Protect Your Image


Protect Your Image.


Modern business is extremely competitive and success often depends on
the image you project. Although you may deliver excellent products or
services, if people can't easily identify them, chances are that your product
will be overlooked in favour of those with more effective branding. Your
trade-Mark distinguishes your wares and services from those of your
competitors, and helps to establish your identity in the marketplace.

Lexcor Business LawyersLLP, we are registered
trade-mark agents and, as such, have been uniquely trained to advise you
on all aspects of trade-mark law.

What is a Trade-Mark?

A trade-mark may be a word, a slogan, a logo, a name, a shape, a colour
applied to an article (or any combination of those elements) which is used
to distinguish your wares or services from those of others in the
marketplace. Only registration of your trade-mark will give you exclusive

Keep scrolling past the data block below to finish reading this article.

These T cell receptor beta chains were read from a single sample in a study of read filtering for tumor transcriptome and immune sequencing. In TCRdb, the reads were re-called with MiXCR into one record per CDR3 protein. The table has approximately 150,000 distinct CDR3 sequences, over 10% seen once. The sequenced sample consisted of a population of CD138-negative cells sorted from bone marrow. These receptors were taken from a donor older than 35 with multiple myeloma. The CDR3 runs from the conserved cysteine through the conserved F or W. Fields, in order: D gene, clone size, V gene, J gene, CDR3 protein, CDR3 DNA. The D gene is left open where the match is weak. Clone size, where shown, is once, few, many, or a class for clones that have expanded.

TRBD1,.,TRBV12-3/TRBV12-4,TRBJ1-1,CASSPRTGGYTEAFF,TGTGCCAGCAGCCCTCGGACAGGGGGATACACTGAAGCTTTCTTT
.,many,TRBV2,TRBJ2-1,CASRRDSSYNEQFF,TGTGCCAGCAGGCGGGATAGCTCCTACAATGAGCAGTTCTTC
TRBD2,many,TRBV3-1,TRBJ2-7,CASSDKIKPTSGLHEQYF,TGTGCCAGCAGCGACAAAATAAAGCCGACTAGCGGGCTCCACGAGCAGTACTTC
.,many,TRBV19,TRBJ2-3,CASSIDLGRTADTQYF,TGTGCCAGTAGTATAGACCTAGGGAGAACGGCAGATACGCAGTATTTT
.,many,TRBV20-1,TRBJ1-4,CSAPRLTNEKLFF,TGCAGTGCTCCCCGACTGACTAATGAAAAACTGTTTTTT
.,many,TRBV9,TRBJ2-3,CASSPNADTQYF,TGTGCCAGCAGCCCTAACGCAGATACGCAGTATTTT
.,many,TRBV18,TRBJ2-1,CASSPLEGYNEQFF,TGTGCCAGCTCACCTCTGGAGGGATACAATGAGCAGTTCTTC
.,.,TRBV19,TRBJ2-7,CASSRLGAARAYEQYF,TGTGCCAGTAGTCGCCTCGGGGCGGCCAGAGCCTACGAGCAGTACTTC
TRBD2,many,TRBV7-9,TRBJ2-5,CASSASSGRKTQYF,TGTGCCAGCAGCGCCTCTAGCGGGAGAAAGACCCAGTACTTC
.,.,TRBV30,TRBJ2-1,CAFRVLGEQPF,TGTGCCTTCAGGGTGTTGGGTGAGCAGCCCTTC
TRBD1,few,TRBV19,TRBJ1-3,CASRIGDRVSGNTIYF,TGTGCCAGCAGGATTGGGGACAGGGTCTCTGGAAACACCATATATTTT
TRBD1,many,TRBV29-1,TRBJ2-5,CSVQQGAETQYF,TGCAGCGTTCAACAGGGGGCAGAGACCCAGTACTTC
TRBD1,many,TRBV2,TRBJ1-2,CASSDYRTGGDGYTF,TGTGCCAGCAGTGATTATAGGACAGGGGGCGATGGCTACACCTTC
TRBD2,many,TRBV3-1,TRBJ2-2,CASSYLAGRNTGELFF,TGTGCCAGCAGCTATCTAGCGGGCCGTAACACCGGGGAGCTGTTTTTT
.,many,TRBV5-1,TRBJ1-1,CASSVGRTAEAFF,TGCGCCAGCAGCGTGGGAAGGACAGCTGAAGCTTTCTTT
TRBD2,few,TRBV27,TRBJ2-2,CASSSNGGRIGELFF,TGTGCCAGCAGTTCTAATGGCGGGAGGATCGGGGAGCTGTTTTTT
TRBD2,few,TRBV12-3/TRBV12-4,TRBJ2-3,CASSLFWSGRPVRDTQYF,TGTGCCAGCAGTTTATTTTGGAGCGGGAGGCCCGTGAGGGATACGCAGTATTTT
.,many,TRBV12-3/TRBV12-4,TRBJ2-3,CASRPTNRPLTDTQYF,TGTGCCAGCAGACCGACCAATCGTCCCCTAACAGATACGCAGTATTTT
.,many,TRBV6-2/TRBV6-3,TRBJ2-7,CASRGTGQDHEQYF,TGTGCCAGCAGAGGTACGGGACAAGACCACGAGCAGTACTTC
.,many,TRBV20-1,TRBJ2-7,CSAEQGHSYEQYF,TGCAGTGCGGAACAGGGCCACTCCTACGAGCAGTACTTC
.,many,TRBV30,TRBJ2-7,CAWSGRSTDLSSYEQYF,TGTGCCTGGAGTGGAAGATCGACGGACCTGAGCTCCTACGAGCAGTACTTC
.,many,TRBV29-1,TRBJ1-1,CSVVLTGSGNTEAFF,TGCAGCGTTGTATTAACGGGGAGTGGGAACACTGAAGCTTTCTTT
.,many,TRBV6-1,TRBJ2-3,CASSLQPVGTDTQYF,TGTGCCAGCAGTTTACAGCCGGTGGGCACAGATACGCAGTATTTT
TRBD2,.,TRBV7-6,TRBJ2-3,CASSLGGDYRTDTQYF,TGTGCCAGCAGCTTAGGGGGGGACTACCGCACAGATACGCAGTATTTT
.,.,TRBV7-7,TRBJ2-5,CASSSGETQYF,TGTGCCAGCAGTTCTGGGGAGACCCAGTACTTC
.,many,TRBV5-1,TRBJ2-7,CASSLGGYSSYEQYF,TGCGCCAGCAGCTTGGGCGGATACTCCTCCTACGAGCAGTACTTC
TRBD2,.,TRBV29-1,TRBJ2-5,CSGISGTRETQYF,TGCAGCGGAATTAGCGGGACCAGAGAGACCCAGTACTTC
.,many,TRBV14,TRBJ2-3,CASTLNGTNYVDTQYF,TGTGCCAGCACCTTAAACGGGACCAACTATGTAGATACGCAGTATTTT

rights of use under the Trade-marks Act. In a sense, registration of your
trade-mark is like a legal title to protect your intellectual property. The
Trade-Marks Act (Canada) defines a trade-mark as "a mark that is used by
a person for the purpose of distinguishing or so as to distinguish wares or
services manufactured, sold, leased, hired or performed by him from those
manufactured, sold, leased, hired or performed by others."

Benefits of Registration

Upon registration of a trade-mark (the "Registered Mark"), the Owner of the
Registered Mark is entitled to receive a Certificate of Registration which